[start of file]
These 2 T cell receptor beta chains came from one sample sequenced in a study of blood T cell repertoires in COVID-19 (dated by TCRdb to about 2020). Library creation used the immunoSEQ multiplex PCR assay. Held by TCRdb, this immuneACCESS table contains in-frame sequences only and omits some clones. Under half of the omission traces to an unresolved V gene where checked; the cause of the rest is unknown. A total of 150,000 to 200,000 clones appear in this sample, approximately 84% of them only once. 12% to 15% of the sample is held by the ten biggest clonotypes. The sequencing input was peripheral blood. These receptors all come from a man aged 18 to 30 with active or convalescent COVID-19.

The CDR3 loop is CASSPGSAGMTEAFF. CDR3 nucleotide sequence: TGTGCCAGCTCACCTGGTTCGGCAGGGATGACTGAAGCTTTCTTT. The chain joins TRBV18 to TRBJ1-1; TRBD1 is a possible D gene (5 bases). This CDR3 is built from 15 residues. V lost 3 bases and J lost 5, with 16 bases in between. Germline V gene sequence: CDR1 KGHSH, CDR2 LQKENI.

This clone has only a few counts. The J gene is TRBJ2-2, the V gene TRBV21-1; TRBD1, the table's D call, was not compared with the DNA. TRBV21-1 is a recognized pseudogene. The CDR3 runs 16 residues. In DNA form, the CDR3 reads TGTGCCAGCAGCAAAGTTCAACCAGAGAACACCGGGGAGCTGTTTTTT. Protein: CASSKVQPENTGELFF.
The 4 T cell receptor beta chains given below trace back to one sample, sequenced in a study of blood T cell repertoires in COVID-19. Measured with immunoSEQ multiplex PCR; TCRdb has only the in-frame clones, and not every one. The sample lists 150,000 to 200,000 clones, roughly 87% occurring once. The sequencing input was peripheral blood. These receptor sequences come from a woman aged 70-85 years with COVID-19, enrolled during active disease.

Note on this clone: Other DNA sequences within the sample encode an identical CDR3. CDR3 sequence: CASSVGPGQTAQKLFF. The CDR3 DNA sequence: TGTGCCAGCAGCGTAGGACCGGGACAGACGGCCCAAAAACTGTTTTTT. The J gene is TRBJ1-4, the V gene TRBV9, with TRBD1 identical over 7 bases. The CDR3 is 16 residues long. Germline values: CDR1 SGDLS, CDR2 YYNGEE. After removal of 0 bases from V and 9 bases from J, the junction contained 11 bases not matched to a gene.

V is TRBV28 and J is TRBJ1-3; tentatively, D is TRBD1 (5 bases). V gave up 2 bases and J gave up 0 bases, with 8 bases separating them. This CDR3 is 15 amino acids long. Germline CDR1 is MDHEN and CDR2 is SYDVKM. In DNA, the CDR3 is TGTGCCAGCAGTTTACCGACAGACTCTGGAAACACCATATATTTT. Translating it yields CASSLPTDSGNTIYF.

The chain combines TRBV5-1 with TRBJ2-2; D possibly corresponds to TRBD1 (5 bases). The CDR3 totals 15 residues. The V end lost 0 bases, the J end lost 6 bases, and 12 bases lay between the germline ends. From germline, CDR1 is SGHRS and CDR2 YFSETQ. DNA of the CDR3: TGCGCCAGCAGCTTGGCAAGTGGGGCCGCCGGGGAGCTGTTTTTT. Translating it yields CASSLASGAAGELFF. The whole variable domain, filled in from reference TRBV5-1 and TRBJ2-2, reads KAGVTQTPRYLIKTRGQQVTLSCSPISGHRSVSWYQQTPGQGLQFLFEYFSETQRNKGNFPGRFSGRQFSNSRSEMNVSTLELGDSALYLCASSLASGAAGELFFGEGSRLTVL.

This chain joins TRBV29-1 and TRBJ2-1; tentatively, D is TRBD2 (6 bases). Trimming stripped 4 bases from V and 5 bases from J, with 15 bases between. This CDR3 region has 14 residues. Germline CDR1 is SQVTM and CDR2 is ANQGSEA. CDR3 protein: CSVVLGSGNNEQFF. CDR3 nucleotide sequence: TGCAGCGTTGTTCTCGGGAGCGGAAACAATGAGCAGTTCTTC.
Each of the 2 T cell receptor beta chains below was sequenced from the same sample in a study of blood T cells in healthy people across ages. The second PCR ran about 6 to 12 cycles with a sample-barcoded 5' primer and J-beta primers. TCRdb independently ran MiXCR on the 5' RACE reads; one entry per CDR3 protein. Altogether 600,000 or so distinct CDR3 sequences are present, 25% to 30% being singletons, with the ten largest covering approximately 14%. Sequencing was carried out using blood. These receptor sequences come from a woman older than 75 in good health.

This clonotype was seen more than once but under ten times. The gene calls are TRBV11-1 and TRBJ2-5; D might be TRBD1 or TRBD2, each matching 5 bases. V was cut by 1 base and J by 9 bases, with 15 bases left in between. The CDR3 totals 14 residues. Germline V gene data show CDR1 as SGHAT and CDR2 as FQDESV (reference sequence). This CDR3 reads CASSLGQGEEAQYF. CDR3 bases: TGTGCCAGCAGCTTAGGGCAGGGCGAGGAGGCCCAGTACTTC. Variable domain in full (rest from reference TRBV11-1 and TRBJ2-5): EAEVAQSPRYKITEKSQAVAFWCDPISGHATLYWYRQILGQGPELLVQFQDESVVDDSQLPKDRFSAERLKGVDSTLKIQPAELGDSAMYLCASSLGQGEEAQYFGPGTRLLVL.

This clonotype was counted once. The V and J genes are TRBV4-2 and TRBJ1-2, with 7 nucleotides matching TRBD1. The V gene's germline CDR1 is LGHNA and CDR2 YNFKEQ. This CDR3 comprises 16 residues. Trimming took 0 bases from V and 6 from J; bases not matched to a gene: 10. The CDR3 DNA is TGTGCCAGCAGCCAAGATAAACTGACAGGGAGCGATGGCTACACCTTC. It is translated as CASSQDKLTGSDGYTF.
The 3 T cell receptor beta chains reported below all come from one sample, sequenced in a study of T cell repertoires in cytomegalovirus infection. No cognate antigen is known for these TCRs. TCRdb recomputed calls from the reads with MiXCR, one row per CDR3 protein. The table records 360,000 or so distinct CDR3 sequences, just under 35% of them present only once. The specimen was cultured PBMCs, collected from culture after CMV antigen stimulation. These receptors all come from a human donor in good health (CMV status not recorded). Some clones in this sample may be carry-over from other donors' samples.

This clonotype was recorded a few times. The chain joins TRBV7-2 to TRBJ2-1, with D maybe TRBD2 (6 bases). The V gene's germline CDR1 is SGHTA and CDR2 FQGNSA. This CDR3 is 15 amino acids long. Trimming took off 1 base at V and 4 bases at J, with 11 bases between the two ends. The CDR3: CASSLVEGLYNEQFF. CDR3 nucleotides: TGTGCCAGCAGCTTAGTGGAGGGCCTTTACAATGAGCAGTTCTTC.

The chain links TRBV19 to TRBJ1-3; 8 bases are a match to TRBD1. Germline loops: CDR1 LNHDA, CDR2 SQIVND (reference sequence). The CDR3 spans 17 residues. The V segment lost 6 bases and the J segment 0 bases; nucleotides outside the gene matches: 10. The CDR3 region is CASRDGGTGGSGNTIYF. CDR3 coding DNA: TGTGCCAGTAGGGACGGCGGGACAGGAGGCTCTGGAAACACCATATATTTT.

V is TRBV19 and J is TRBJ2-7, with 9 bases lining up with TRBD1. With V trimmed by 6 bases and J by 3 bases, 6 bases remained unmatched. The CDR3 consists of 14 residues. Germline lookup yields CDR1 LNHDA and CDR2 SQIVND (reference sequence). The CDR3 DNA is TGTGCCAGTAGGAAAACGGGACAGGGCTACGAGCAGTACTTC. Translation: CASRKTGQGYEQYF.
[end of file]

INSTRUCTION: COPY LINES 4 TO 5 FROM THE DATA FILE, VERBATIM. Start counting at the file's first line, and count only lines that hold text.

The 4 T cell receptor beta chains given below trace back to one sample, sequenced in a study of blood T cell repertoires in COVID-19. Measured with immunoSEQ multiplex PCR; TCRdb has only the in-frame clones, and not every one. The sample lists 150,000 to 200,000 clones, roughly 87% occurring once. The sequencing input was peripheral blood. These receptor sequences come from a woman aged 70-85 years with COVID-19, enrolled during active disease.

Note on this clone: Other DNA sequences within the sample encode an identical CDR3. CDR3 sequence: CASSVGPGQTAQKLFF. The CDR3 DNA sequence: TGTGCCAGCAGCGTAGGACCGGGACAGACGGCCCAAAAACTGTTTTTT. The J gene is TRBJ1-4, the V gene TRBV9, with TRBD1 identical over 7 bases. The CDR3 is 16 residues long. Germline values: CDR1 SGDLS, CDR2 YYNGEE. After removal of 0 bases from V and 9 bases from J, the junction contained 11 bases not matched to a gene.